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Wednesday, 23.08.2017

Comment (William M. Petrie)

Dr.  Joseph Knoll’s new publication, “How Selegiline(-)-Deprenyl Slows Brain Aging”, is an interesting personal account of the development of (-)-deprenyl from its theoretical background prior to 1950 to its emergence in the 1960s as an MAO inhibitor and in Dr. Knoll’s view, its most important effect as a catecholamine enhancer. His book pieces together the facts and arguments to describe this catecholamine enhancing effect of (-)-deprenyl which is unrelated to its MAO-B inhibition.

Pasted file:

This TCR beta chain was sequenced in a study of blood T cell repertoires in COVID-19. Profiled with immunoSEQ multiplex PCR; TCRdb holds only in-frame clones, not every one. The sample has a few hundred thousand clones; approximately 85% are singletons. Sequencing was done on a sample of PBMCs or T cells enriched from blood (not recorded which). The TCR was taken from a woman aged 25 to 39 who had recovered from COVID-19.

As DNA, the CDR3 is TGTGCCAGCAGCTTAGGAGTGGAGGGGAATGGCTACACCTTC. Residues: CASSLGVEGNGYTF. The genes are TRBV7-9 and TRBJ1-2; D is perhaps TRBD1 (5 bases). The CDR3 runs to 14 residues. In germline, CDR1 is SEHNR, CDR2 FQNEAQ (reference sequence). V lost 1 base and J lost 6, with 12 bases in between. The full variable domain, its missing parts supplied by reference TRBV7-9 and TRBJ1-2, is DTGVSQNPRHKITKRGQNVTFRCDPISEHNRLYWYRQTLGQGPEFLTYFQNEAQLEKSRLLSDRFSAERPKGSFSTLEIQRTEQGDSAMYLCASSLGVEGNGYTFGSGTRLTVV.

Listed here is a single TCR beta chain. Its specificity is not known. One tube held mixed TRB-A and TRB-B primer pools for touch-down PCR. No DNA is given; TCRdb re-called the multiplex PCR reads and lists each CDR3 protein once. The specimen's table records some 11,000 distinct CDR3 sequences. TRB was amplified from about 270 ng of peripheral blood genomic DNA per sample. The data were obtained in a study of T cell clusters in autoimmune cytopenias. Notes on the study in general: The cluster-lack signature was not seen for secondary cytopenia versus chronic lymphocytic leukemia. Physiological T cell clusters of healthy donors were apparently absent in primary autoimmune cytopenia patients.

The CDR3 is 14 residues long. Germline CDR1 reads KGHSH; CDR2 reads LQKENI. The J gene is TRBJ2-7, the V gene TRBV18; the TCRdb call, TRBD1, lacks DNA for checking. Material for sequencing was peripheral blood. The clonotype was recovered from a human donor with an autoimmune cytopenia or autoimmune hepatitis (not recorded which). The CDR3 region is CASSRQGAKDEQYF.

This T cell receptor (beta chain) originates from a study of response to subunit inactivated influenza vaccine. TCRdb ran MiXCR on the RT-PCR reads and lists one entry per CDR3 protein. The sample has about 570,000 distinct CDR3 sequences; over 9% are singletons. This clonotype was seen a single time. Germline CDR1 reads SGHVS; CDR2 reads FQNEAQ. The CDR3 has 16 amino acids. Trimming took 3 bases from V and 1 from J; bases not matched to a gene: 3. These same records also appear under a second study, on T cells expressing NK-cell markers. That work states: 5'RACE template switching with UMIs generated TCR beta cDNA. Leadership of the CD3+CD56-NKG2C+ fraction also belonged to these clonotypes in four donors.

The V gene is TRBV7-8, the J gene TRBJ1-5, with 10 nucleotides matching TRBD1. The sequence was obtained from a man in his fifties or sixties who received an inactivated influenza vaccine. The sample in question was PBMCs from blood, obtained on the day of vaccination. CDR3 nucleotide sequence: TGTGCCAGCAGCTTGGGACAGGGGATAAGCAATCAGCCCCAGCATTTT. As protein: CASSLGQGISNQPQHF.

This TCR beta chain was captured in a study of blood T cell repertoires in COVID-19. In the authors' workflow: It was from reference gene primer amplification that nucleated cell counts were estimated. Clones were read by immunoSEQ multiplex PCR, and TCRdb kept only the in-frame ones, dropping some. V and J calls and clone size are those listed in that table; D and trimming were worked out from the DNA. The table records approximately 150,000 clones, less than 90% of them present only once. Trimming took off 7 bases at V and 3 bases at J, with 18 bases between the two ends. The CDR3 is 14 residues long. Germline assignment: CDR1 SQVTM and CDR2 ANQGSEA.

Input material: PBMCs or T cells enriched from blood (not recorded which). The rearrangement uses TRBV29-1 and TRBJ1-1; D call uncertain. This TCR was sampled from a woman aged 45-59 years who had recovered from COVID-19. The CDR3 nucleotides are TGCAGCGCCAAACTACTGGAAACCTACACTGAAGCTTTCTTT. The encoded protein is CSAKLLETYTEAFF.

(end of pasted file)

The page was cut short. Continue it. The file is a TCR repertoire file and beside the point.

Dr. Knoll describes a neuroprotective effect of (-)-deprenyl in a variety of paradigms which he relates to the drug’s effect on extending longevity in Wistar-Logan rats. These effects are seen in alow, non-MAOI dose which prompts Dr. Knoll to suggest a role in slowing aging. (-)-Deprenyl accomplishes this through increasing the supply of phenylethylamine and dopamine in the brain. Male rats maintained on the agent for life enjoyed improved learning, later sexual activity and longer life. For those of us interested in treatment options in geriatric health and disease, the drug deserves serious reevaluation.

William M. Petrie
November 21, 2013